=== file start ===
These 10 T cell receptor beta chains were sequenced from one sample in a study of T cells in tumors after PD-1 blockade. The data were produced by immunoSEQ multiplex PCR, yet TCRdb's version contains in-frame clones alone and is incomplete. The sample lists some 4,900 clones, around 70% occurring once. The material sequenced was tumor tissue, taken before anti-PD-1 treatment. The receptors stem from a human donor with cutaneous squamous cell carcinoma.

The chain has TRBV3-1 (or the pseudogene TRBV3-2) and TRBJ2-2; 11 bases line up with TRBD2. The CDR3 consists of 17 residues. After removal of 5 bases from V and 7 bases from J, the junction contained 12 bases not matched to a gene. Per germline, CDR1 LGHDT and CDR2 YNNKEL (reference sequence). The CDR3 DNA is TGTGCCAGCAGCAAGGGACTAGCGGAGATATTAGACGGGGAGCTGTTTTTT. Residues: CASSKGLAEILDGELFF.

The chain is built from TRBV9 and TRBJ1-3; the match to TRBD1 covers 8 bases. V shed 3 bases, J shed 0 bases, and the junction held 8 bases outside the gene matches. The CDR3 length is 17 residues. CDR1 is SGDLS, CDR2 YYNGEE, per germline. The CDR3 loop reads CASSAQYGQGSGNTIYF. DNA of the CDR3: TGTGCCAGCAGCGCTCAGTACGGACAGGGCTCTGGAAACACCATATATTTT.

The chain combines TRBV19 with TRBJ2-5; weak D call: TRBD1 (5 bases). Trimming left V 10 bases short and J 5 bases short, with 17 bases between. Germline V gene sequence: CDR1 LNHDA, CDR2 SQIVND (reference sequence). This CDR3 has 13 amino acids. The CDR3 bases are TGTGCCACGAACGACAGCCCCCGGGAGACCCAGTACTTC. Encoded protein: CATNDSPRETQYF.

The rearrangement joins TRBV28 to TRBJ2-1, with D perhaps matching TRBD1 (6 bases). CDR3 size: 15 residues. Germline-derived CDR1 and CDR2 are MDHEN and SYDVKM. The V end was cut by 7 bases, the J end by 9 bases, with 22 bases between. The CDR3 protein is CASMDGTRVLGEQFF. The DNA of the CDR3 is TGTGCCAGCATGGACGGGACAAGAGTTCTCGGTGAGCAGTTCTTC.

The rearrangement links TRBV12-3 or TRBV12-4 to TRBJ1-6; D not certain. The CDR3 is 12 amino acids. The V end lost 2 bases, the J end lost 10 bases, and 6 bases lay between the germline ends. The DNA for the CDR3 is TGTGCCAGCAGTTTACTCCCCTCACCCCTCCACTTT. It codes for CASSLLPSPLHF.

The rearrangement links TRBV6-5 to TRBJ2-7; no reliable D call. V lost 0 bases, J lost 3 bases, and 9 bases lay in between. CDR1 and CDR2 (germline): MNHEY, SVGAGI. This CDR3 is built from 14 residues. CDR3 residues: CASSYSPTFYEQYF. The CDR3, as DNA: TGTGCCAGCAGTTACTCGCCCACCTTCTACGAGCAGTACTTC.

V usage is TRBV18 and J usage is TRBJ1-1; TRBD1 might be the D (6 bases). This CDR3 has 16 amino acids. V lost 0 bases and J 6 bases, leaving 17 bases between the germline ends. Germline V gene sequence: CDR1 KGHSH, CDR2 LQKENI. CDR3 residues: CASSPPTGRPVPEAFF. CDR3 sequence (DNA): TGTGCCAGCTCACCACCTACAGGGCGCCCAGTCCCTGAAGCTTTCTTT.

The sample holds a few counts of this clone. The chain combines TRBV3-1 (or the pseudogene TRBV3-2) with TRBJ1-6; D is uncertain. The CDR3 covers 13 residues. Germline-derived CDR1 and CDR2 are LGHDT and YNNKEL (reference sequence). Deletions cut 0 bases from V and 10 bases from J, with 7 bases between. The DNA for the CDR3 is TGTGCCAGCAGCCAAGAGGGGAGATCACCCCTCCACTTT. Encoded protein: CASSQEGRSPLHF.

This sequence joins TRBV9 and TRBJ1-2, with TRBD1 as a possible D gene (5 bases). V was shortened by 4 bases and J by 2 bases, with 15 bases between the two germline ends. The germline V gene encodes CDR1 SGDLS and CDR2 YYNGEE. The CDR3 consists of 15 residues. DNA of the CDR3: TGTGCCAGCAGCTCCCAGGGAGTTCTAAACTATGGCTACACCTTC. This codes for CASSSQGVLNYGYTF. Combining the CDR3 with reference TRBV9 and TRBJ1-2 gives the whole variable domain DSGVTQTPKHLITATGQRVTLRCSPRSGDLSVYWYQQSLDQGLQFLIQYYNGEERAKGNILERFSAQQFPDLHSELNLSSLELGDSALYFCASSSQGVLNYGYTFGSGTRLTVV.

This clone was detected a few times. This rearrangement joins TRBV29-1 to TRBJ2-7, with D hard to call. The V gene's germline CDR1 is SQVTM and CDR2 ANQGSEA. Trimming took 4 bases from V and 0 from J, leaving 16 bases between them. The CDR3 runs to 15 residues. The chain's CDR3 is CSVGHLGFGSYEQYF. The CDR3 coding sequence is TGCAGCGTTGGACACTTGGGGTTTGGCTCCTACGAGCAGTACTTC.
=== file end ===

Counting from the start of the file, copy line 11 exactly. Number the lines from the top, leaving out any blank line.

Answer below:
This clone was detected a few times. This rearrangement joins TRBV29-1 to TRBJ2-7, with D hard to call. The V gene's germline CDR1 is SQVTM and CDR2 ANQGSEA. Trimming took 4 bases from V and 0 from J, leaving 16 bases between them. The CDR3 runs to 15 residues. The chain's CDR3 is CSVGHLGFGSYEQYF. The CDR3 coding sequence is TGCAGCGTTGGACACTTGGGGTTTGGCTCCTACGAGCAGTACTTC.